Monday, January 7, 2013

Fayette County High Senior Goes Gold!

Sarah, a senior at Fayette County High School, recently earned the Girl Scout Gold Award. Sarah earned her Gold Award for her project Grief Insight for Teens (G.I.F.T. at Fayette County High School). After her own father died, Sarah noticed a need for grief counseling in her high school. Her project focused on creating an environment where students experiencing the death of a friend or loved one at Fayette County High School could openly discuss their feelings. The school counselor will continue the monthly meetings.

“Students will not have the struggle I did in trying to find a comfortable environment. Also, this gives students a chance to talk about their problems instead of letting it build up inside them,” said Sarah. 

“By earning the Girl Scout Gold Award,” said Trish Coghlan, chief executive officer of the Girl Scouts of North-Central Alabama, “Sarah has become a community leader. Her accomplishments reflect leadership and citizenship skills that set her apart.”

The girl who goes for the Gold embraces challenges, achieves excellence, and works diligently to make the world a better place, in her own unique way. Her leadership, vision, and boundless energy is an inspiration to all Girl Scouts. Each girl earning her Gold Award demonstrates excellence through a leadership project totaling more than 65 hours. Girls who earn their Gold Award are also recognized by the President of the United States, the U.S. Congress, the U.S. Armed Services, state legislatures, colleges and universities for admission and scholarship opportunities, and the American Legion. Some universities and colleges offer scholarships unique to Gold Award recipients, and girls who enlist in the U.S. Armed Forces may receive advanced rank in recognition of their achievements.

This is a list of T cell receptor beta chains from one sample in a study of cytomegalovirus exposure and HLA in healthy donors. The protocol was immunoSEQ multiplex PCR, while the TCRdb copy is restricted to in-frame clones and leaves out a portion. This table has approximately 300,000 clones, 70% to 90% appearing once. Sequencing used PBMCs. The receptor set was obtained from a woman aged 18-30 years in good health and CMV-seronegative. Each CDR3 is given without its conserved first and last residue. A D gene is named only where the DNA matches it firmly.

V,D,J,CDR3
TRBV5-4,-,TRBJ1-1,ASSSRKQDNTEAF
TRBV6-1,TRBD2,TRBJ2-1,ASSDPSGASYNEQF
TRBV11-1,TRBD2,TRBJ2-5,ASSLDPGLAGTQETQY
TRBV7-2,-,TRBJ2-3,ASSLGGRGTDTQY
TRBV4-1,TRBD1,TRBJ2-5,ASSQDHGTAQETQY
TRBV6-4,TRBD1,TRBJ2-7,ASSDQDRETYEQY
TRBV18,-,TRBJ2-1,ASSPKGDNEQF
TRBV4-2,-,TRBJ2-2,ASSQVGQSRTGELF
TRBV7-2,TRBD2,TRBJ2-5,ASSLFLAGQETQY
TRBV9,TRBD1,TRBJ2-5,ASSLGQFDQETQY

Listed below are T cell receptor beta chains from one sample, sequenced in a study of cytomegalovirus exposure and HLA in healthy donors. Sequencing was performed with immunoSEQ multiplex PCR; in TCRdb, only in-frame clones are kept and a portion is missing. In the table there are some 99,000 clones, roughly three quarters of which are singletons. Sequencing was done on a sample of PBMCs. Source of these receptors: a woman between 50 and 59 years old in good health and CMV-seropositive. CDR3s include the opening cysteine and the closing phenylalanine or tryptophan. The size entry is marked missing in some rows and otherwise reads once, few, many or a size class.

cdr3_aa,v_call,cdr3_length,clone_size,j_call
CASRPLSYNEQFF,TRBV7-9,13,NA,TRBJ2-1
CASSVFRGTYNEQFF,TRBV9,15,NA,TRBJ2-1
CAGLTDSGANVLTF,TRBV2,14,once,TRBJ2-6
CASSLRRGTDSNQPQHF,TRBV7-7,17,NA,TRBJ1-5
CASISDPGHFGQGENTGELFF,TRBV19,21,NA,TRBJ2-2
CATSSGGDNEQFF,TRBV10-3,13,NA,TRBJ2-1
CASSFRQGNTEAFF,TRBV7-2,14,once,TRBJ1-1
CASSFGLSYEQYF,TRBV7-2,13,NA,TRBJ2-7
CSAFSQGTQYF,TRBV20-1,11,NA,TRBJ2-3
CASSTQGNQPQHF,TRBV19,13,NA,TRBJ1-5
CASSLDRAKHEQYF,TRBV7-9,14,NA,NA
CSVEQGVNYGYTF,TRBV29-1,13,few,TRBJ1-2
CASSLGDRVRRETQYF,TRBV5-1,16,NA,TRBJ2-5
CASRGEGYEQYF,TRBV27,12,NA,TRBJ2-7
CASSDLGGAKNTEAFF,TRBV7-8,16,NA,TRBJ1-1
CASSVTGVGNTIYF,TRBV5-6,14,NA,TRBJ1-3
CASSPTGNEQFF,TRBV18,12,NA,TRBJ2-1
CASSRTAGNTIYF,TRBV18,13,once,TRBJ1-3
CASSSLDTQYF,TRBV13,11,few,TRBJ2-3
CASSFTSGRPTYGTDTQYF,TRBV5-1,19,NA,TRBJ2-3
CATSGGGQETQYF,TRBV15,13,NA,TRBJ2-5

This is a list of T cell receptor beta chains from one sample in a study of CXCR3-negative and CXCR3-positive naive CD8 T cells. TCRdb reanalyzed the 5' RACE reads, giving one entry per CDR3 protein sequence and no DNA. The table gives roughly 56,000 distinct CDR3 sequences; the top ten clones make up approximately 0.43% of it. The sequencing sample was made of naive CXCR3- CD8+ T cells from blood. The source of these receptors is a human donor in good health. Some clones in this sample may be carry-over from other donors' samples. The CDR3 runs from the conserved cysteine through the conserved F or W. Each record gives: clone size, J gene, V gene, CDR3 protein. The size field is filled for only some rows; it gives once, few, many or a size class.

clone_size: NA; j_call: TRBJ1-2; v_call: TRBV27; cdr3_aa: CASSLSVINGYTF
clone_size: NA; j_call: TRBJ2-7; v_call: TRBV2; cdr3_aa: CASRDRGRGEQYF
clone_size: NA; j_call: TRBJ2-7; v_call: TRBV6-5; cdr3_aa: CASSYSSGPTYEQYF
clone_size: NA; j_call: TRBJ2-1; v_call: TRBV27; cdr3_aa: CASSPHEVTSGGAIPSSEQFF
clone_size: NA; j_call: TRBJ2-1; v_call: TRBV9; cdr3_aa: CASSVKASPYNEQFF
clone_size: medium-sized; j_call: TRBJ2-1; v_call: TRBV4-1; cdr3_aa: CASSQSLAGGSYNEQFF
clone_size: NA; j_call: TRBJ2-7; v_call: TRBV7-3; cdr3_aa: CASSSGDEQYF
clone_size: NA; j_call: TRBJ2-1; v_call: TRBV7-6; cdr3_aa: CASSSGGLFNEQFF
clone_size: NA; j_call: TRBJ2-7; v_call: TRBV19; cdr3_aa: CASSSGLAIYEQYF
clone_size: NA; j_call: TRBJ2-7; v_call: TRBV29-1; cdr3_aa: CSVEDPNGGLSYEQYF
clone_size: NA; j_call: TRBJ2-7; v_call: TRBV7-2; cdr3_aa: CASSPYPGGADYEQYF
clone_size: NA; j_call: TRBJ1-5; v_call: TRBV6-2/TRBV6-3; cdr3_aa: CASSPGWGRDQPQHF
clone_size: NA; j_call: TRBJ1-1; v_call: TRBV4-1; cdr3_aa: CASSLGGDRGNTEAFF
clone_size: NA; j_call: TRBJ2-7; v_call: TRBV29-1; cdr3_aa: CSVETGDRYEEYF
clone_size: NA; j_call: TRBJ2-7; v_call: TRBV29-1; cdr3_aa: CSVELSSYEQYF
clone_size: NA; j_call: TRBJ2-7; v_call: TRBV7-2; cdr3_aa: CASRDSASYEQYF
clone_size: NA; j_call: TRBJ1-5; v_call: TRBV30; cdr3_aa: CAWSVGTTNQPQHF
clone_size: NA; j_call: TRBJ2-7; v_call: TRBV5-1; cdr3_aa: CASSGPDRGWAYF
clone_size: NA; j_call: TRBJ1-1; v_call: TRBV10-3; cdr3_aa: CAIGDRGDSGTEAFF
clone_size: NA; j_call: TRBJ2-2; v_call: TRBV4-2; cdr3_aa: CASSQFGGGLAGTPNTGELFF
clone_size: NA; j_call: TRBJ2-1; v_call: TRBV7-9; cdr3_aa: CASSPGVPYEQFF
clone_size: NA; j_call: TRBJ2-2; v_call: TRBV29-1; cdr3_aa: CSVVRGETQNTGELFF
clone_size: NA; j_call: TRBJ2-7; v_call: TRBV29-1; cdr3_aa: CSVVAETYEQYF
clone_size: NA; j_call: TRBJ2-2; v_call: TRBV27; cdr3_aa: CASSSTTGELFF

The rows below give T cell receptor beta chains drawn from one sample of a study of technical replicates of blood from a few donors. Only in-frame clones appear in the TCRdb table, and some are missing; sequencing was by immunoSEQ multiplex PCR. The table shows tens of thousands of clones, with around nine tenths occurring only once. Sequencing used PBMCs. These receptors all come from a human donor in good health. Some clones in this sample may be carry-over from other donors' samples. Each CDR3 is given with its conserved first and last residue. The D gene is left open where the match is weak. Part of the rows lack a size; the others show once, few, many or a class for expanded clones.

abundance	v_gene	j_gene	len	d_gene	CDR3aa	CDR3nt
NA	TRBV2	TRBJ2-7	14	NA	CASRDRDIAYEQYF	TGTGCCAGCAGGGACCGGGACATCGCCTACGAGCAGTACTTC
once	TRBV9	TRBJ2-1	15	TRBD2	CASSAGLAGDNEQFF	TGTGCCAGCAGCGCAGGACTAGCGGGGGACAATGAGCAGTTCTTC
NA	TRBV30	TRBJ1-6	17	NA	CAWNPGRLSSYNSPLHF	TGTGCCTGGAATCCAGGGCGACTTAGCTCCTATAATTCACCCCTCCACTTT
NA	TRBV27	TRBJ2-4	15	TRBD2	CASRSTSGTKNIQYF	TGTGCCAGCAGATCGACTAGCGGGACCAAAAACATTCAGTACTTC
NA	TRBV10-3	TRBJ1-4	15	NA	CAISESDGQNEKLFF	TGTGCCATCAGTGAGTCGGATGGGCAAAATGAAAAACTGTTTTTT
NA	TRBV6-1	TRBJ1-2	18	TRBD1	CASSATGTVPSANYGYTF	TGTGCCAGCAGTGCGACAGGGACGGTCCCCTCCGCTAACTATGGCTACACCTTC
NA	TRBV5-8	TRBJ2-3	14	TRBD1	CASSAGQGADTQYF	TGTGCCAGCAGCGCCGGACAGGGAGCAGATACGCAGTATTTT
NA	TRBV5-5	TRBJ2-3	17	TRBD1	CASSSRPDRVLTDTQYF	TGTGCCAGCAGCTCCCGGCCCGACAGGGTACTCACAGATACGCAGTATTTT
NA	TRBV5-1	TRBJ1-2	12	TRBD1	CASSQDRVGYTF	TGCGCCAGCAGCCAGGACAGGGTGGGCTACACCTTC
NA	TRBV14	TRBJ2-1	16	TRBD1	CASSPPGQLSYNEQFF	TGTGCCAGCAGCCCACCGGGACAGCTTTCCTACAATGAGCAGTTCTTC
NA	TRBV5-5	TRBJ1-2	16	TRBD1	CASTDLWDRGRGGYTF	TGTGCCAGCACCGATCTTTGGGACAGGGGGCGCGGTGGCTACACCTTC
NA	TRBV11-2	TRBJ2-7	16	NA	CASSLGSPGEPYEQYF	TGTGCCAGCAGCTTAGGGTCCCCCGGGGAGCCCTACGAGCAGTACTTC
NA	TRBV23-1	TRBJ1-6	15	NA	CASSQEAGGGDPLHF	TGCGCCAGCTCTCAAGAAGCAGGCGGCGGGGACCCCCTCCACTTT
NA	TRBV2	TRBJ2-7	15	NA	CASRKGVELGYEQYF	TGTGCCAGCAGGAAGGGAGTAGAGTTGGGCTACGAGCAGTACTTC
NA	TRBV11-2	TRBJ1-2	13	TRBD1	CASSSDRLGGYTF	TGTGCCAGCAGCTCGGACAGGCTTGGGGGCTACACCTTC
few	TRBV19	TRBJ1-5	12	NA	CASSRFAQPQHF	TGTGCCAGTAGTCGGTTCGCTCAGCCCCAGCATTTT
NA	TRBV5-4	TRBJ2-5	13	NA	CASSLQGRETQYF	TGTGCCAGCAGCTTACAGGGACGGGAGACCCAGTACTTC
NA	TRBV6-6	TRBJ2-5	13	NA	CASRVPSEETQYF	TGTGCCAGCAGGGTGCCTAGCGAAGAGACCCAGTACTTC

The Gold Award represents the highest achievement in Girl Scouting; it recognizes girls in grades 9 through 12 who demonstrate extraordinary leadership through sustainable and measurable Take Action projects. Since 1916, girls have successfully answered the call to go gold, an act that indelibly marks them as accomplished members of their communities and the world. For more information about the Gold Award, visit